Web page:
VGM Entry 52: Tim Follin’s Legacy

VGM Entry 52: Tim Follin’s Legacy
(Thanks to Tish at FFShrine for the banner)

The end of the NES era did not mark the end of the NES. Games would continue to appear on the system all the way up to February 1994, with Wario’s Woods (Nintendo) constituting the final licensed game for the system. Neil Baldwin was not the only classic chiptune artist to find refuge in the persistence of outdated systems. The underdog hero of my video game music series, Tim Follin, rode the third generation of gaming out to its end as well.

What’s more, the late transition of C64 chiptune artists to the NES brought out all kinds of amazing features on the system that were never realized during the system’s heyday. I did Tim Follin a terrible disservice by skipping over Silver Surfer (Arcadia Systems, 1990) for the Nintendo and Magic Johnson’s Basketball (Arcadia Systems, 1990) for the Commodore 64, having not really discovered either until it was too late to include them, but it’s not too late to touch on his 1991 masterpieces.

Treasure Master (American Softworks, December 1991) initially picks up right where Pictionary left off, and in this game you can really experience the climax of Follin’s NES pursuit, wherein groovy jam tracks took the place of progressive rock as a focal point. Just as Follin’s Commodore 64 works made a clean break from his original ZX Spectrum style, his NES compositions matured into a sound all of their own.

It’s not that prog elements were a thing of the past; Follin’s quintessential sound persists across every platform, and Treasure Master has its fair share. But on no two systems did he ever sound quite the same. He was ever and always a musician to place the system at the heart of the composition. It’s something I was criticizing other musicians for failing to do long before he was ever on my radar, and soundtracks like Treasure Master are vibrant proof of just how significant this sort of compositional mindset could be. This is the antithesis of Nobuo Uematsu’s eternally reinterpritable works; it is inconceivable in any other medium.

I don’t recall whether I actually made the observation before or simply thought it to myself, but I am inclined to believe that a lot of chiptune musicians struggled and faded away in the fourth generation because the lack of severe restrictions forced them to completely redefine their vision of what video game music should be. They were fundamentally musicians first and composers second, and the SNES, with its bountiful possibilities, simply could not function as an instrument. It was a means to an end, not an end itself, and that requires a whole different assortment of talents. Tim Follin struggled on the SNES, perhaps for the first time in his career. It’s no small triumph that he (and his brother Geoff, who likely contributed far more to the ‘Follin sound’ than I give him credit for) did ultimately overcome the challenge with Spider-Man and the X-Men in Arcade’s Revenge and Plok, which I will get to soon enough.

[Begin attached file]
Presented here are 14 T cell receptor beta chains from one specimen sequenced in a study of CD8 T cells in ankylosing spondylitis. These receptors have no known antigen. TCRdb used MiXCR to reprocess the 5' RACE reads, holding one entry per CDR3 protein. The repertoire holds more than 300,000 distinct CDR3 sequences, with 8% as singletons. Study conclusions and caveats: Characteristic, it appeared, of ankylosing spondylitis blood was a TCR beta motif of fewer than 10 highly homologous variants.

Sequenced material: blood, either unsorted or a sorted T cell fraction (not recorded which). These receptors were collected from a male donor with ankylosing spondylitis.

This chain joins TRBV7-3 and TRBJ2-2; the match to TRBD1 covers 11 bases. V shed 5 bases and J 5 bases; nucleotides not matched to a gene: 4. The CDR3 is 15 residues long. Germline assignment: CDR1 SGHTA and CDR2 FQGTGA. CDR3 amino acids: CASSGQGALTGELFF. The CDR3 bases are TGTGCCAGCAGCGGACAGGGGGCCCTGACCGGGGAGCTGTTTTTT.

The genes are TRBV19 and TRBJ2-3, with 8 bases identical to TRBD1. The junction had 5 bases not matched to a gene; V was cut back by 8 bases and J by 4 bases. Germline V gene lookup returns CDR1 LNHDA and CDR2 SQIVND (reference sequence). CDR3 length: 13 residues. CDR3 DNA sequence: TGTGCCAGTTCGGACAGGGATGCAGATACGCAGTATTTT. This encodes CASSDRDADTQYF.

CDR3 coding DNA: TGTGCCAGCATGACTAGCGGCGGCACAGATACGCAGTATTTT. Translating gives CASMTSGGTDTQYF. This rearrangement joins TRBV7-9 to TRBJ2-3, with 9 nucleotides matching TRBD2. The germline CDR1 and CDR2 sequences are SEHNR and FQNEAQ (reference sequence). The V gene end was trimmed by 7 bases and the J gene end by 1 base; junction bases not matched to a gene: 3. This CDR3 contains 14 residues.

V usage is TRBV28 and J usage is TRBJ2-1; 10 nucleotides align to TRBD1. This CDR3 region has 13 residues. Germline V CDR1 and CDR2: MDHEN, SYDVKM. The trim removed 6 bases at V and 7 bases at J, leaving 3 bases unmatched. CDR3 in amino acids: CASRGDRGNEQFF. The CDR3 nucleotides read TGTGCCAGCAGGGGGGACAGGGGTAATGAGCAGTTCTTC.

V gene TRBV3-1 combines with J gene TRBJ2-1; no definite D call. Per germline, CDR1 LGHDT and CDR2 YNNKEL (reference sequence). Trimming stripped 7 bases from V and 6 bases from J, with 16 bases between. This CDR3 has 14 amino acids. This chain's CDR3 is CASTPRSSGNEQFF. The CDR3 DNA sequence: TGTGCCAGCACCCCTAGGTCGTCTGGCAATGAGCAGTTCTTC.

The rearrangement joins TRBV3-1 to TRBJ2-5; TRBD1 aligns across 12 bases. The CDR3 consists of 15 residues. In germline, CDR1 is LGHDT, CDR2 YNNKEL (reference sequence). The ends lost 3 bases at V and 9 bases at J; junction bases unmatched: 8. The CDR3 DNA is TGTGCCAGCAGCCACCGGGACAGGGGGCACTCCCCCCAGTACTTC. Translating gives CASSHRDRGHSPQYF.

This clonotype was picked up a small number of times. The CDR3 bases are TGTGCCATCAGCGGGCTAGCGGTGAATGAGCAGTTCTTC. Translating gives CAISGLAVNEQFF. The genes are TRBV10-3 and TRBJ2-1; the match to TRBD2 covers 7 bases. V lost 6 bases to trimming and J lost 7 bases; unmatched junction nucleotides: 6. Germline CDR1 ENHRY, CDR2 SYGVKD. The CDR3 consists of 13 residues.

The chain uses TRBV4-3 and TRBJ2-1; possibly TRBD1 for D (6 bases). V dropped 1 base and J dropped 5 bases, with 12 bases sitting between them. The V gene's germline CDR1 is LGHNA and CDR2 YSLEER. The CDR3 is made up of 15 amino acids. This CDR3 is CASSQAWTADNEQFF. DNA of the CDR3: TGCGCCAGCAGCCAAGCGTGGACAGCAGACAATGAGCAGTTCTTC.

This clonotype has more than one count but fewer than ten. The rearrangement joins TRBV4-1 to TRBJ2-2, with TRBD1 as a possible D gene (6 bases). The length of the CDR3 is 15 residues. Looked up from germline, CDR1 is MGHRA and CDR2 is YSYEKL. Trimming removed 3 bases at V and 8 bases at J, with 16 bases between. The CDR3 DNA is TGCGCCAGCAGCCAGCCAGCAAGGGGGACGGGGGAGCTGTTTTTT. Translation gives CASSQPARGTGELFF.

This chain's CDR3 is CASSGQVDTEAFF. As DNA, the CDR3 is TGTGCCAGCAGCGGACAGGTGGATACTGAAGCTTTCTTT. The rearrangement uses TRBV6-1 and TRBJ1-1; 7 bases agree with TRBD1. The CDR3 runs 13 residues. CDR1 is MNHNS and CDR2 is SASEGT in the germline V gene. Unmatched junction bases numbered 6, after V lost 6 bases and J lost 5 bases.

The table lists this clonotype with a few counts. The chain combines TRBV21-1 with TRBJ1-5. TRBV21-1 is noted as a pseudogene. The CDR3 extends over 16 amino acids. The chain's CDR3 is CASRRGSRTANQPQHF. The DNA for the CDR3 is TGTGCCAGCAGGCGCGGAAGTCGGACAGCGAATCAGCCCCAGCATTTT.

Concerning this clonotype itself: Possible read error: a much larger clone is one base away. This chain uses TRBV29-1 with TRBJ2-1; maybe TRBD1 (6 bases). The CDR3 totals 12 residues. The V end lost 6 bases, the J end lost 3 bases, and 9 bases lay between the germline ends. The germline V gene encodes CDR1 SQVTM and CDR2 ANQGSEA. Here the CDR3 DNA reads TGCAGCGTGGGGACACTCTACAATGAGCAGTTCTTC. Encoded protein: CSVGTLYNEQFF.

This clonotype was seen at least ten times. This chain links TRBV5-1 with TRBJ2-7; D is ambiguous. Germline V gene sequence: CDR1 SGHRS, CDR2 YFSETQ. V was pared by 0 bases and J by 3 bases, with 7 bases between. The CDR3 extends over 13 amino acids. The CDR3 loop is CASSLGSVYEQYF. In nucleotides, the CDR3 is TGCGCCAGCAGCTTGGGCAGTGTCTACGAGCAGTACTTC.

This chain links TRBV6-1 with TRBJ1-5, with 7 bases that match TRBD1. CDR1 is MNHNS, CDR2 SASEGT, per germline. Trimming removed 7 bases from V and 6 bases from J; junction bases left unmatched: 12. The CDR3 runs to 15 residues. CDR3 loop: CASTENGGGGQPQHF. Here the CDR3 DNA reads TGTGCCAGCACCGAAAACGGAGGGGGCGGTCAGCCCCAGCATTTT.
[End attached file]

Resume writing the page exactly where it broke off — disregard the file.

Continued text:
The majority of Tim Follin’s SNES works leave something to be desired however, and with the extraordinary exception of Ecco the Dolphin: Defender of the Future (Sega, 2000) for the Dreamcast, he would never really thrive as a video game composer again after the mid-90s. Suffice to say Tim Follin’s real glory days ended in 1991.

At least he went out with a bang. Gauntlet III (US Gold, 1991) was to be his final Commodore 64 title. Composed in collaboration with Geoff, it carried on in the spirit of Ghouls’n Ghosts.

A history of the development of Follin’s sound would make for an interesting mini-series all of its own. There’s certainly no linear progression to it, and I couldn’t pretend to establish one without ignoring quite a few games which defy conformity. (Even the suggestion that his NES soundtracks were inseparable from the system he wrote them for was a minor stretch if we consider similarities between Pictionary and Magic Johnson’s Basketball.) But the title theme to Gauntlet III most certainly follows from “Level 5” in Ghouls’n Ghosts, and trace signs of this thematic approach can, I think, be heard in the in-game theme from Black Lamp (Firebird, 1988) and the title theme from ChesterField: Challenge to Dark Gor (Vic Tokai, 1988). I make the observation to establish that this sound was emerging prior to Follin’s direct interaction with the original Ghouls’n Ghosts score by Tamayo Kawamoto. His outstanding cover of Level 2 aside, the C64 port shares little in common with the arcade music.

At any rate, that was only the title screen. Gauntlet III was one of those rare exceptions to the Commodore 64 rule of putting your best effort on the loader. To that credit goes the character select screen.

Was Tim Follin’s final C64 composition also his best? It’s definitely a contender. Gauntlet III lacked the quantity delivered in Ghouls’n Ghosts–I gather the actual gameplay was silent, though I’ve not been able to confirm this–but the quality is impeccable.

Tim Follin spent 1989 through 1991 breaking every mold and defying every standard ever set for what may well be considered the finest system in the history of video game music, and in so doing made his name inseparable from the final pages of the Commodore 64 legacy. Having simultaneously done the same thing for the Nintendo, and having single-handedly defined the ZX Spectrum as a system capable of a unique sound independent from both powerhouse competitors, he may well be rightly regarded as the most accomplished musician of the third generation era.